Scientists are building repositories of everything from seeds to mammal milk in a race to preserve a natural order. Creating cabinets of curiosity serving to remind us of our own mortality, of our mistakes and failures – a modern day Memento Mori.

Daniel O'Toole

- The Long Tomorrow, 2018

27 June to 21 July

In late 2016, I travelled to Lyon, France to embark on a studio residency with Taverne Gutenberg that transformed the way I approach abstraction. In the first few days of arriving my sketches of local architecture became an obvious choice of focus for the paintings to come. I was enthralled by the geometry of gothic churches, Roman ruins, and classic French design. The colour palette of the city’s landscape and fashion influenced my work as soon as I started painting.


- curated by Megan Fizell

25 July to 11 August

reminiSCENT surveys contemporary artists initiating multisensory experiences through olfactory encounters. Smelling is classified as a “bodily sense” in that along with touch and taste, in order to be ‘known’ or perceived, they need to be experienced with the body. Scent receptors are located in the olfactory cortex, a zone of the brain that overlaps with the limbic system, the area responsible for some memories and emotion. As a result, scents are often linked to memories and form associations that are highly individualised and subjective. The artworks in this exhibition privilege the sense of smell over that of vision and emphasises language and memory as understood through bodily engagement.

Tyler Payne, Womanhours

- Black Box Projects, 2018

15 August to 1 September

My series, Womanhours, investigates how women's body-correcting practices have transformed the social construction of women’s gender. The body-correcting practices studied include body-contour wear, Brazilian waxing, anal bleaching, salt water cleansing and fake tanning. This group of practices has become part of women’s everyday experience. Their normalisation has established a strong cultural expectation toward their performance. Self-portraiture is an effective way to critique and undermine the normative regime of media's body-correcting practices. My artwork confronts the lens' male gaze with the awkward, comic labour of body-correcting practices. The 'natural' camera image present in media is hence denaturalised.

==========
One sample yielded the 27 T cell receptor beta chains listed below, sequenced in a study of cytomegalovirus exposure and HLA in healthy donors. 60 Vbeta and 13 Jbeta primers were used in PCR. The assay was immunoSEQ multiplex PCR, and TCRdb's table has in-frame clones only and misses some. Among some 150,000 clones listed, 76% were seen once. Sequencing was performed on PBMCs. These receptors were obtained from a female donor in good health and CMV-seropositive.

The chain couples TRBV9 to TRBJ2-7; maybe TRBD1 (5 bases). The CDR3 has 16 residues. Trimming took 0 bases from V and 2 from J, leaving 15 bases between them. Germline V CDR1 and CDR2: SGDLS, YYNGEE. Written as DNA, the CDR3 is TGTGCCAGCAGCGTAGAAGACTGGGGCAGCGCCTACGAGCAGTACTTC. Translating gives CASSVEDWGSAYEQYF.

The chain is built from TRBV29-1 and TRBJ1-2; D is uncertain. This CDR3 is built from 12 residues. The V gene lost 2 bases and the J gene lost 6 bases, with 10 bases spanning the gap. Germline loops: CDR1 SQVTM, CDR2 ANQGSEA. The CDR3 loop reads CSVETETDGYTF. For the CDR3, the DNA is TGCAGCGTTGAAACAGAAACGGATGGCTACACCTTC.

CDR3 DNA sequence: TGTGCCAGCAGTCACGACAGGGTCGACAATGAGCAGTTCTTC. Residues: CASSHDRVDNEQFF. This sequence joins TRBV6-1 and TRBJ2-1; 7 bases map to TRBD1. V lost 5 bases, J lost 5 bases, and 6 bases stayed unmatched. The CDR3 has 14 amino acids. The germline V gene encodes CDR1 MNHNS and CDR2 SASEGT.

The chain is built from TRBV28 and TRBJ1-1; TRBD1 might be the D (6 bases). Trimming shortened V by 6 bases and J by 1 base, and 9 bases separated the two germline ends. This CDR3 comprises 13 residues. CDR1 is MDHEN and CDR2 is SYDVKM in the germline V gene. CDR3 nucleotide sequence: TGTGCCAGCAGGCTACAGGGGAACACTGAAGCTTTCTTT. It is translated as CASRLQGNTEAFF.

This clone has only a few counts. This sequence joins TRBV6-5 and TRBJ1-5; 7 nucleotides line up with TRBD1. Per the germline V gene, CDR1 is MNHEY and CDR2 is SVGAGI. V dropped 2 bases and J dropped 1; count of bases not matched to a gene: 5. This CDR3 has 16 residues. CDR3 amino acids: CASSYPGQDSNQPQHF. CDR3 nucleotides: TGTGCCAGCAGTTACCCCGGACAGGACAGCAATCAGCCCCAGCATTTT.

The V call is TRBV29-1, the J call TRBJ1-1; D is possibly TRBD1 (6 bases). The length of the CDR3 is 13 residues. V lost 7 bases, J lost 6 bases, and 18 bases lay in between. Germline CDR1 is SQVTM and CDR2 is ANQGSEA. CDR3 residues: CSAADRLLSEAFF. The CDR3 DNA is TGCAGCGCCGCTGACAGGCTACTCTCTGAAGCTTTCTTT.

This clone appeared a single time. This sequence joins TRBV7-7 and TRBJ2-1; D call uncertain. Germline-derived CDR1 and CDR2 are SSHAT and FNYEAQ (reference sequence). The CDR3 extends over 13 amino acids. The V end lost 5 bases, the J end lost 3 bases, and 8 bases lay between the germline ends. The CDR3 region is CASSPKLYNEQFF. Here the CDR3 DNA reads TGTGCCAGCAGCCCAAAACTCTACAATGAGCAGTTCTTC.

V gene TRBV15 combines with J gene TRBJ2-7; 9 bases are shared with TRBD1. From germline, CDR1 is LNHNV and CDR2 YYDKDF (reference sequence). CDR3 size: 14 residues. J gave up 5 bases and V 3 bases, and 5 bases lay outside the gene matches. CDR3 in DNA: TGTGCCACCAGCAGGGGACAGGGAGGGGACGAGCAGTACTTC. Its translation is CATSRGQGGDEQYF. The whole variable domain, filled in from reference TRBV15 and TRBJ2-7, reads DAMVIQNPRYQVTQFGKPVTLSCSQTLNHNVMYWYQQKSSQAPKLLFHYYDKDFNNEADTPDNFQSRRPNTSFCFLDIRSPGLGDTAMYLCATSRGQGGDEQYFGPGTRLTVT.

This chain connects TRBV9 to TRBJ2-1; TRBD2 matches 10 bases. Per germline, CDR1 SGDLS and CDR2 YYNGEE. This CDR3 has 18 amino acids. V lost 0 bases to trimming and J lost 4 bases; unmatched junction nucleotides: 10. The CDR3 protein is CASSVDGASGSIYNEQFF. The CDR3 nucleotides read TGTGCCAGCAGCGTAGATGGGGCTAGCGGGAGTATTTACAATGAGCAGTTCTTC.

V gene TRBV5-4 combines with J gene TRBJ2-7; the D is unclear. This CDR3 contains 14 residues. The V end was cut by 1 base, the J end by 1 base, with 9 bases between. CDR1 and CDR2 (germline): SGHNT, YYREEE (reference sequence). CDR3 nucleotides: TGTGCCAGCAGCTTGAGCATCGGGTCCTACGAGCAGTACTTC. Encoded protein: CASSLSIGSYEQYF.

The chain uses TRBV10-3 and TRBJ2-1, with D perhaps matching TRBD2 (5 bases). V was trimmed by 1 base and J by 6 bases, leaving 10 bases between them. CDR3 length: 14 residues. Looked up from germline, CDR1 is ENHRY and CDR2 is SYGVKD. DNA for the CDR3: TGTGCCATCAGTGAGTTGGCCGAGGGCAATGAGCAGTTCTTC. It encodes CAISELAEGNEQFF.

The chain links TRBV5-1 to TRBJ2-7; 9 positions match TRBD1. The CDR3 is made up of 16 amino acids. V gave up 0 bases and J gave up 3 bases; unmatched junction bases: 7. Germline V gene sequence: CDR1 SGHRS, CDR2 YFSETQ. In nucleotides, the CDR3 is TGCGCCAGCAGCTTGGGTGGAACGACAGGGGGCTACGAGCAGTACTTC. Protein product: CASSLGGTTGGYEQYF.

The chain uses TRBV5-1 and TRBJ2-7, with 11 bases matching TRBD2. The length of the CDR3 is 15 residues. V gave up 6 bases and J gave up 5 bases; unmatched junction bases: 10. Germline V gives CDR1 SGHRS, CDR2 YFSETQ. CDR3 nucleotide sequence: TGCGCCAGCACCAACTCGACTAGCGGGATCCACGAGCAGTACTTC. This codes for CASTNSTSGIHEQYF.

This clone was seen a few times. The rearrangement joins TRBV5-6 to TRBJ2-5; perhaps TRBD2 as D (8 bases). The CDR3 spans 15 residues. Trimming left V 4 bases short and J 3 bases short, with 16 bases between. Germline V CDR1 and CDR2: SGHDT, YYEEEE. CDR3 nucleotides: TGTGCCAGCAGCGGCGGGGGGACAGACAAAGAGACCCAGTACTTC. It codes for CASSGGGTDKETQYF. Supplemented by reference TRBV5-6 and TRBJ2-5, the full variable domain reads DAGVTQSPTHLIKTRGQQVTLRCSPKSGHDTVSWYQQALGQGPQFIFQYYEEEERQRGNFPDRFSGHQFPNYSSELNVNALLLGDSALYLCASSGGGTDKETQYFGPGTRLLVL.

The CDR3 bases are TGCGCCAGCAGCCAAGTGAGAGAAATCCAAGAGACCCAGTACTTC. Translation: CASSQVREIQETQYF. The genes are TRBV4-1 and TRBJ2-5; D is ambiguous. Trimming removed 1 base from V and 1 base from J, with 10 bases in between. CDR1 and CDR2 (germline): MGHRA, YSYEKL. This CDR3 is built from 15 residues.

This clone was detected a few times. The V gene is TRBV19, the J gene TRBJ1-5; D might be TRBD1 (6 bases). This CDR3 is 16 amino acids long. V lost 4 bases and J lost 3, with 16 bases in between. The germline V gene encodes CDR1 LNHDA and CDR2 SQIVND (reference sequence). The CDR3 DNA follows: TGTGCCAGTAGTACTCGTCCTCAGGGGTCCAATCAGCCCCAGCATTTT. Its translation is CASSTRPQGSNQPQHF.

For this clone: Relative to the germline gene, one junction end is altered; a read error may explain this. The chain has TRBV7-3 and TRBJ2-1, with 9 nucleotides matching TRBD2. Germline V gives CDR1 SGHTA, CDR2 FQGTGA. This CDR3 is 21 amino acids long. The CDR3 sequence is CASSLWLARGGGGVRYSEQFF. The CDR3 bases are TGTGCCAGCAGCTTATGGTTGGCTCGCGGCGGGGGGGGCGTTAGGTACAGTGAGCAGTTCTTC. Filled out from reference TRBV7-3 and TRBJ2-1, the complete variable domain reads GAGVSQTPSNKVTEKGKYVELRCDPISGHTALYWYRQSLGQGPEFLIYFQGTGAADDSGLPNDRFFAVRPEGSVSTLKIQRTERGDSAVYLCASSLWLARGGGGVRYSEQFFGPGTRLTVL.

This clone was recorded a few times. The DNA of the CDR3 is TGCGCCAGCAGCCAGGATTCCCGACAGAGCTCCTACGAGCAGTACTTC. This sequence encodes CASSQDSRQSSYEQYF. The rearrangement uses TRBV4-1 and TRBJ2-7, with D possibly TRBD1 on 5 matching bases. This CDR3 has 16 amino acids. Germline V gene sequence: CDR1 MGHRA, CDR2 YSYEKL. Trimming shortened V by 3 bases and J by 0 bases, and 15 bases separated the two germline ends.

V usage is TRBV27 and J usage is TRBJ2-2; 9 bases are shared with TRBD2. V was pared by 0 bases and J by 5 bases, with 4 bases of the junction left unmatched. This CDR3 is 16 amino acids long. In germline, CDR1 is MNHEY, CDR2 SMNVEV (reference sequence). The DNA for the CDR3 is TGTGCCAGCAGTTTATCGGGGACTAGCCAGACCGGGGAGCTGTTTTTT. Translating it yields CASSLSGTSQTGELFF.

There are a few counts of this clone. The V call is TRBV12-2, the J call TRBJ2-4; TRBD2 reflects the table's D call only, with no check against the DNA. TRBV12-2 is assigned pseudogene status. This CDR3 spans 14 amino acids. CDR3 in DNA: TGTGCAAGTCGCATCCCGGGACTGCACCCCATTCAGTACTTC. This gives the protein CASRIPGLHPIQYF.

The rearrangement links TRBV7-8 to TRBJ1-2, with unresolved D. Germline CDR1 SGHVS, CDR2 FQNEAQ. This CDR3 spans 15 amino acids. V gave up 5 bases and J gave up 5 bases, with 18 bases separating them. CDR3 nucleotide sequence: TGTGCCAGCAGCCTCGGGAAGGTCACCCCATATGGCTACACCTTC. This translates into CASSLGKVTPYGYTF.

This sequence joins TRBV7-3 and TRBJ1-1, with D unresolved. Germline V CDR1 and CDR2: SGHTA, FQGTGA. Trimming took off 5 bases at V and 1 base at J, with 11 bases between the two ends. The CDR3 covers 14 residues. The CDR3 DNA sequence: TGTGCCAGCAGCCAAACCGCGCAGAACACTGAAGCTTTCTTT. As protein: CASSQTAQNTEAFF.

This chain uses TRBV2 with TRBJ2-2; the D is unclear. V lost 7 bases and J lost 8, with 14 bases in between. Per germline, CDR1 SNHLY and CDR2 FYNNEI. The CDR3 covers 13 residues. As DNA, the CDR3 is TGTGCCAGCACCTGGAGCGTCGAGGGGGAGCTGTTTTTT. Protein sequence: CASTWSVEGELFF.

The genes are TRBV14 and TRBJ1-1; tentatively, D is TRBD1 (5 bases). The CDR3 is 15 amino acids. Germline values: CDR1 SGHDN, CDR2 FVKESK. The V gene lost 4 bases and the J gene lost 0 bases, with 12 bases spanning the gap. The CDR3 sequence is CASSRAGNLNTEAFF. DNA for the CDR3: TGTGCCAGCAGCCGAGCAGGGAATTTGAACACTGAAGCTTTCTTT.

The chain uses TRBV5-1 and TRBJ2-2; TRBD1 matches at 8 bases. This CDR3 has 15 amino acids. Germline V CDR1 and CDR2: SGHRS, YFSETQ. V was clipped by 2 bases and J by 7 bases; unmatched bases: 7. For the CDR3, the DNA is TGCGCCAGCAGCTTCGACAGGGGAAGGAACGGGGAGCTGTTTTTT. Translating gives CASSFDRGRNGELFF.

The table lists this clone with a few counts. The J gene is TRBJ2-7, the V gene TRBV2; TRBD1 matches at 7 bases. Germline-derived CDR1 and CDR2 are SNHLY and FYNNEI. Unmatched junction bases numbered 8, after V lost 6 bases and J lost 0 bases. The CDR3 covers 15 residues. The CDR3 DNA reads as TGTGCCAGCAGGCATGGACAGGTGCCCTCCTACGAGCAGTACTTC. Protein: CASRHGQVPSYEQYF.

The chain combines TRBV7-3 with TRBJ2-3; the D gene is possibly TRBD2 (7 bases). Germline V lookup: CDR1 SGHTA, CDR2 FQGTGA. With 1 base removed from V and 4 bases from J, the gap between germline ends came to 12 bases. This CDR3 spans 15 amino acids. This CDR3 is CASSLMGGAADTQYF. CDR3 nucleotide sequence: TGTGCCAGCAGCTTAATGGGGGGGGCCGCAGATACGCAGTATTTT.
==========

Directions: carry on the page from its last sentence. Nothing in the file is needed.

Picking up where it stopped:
... view exhibition

Bridget Dolan

- Reach, 2018

15 August to 1 September

I want to make work that communicates the complicated nature of human relationship. What civility means in contemporary life and how we reach each other across cultural and ideological divides. I draw on my experience in the performing arts as a dancer and theatre maker to paint work that holds tension between brave vulnerability, tenderness and fear.

Charlie Sheard

- DIGONOS, 2018

5 to 22 September

Dionysos, ancient Greek God of nature, ecstacy and transformation, is DIGONOS, the “twice-born”. In his Canto XLVIII, the poet Ezra Pound relates the transformative powers of Dionysos to Dante’s journey in The Divine Comedy. Pound uses the ancient Greek word Δίγονος [DIGONOS] to denote a transformation that will only manifest out of being lost in the forest for three years. I have worked on this group of paintings for the last three years.

Sydney Contemporary

- Carriageworks, 2018

13 to 16 September

The Gallery will be presenting Charlie Sheard's new body of work in the fourth edition of Sydney Contemporary, Australasia's international contemporary art fair.

Julie Brooke

- A Skewed Hypotenuse, 2018

26 September to 20 October

I'm fascinated by how abstract shapes and contrasting colours can create illusory optical effects. In this series of new paintings I use skewed grids and repeating geometric forms to explore how carefully orchestrated colour combinations can conjure fugitive colours and shifting illusions of three-dimensional space. These abstract gouache paintings encourage the viewer to discover the tipping point at which illusions of colour and space appear and disappear.

Catherine O'Donnell

- Urban Abstraction, 2018

14 November to 1 December

Urban abstraction is, in part, the result of a three month residency spent in Paris after being awarded the 2017 Terrence and Lynette Fern Cité Internationale des Arts Residency Fellowship thanks to the Power Institute, USYD. During the residency, I visited a number of housing estates across Paris built in the middle of the 20th century.

In my drawings, I aim highlight the building’s function as homes, as well as their modernist forms and lines, in order to reveal their origins as simultaneously altruistic, beautiful, impractical, and cold. An exercise in idealistic social engineering, and now a cultural signifier of lower socioeconomic communities, these estates are ultimately often deemed to be an urban planning disaster. Ironically, while these estates may be problematic on many social levels, the modernist aesthetic of what is now commonplace housing, embodies abstract geometric qualities that relate intimately to so called 'high art' concerns of modernist and minimalist abstraction.


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We are accepting proposals from professional artists from Australia and NZ for exhibitions and group shows ... learn more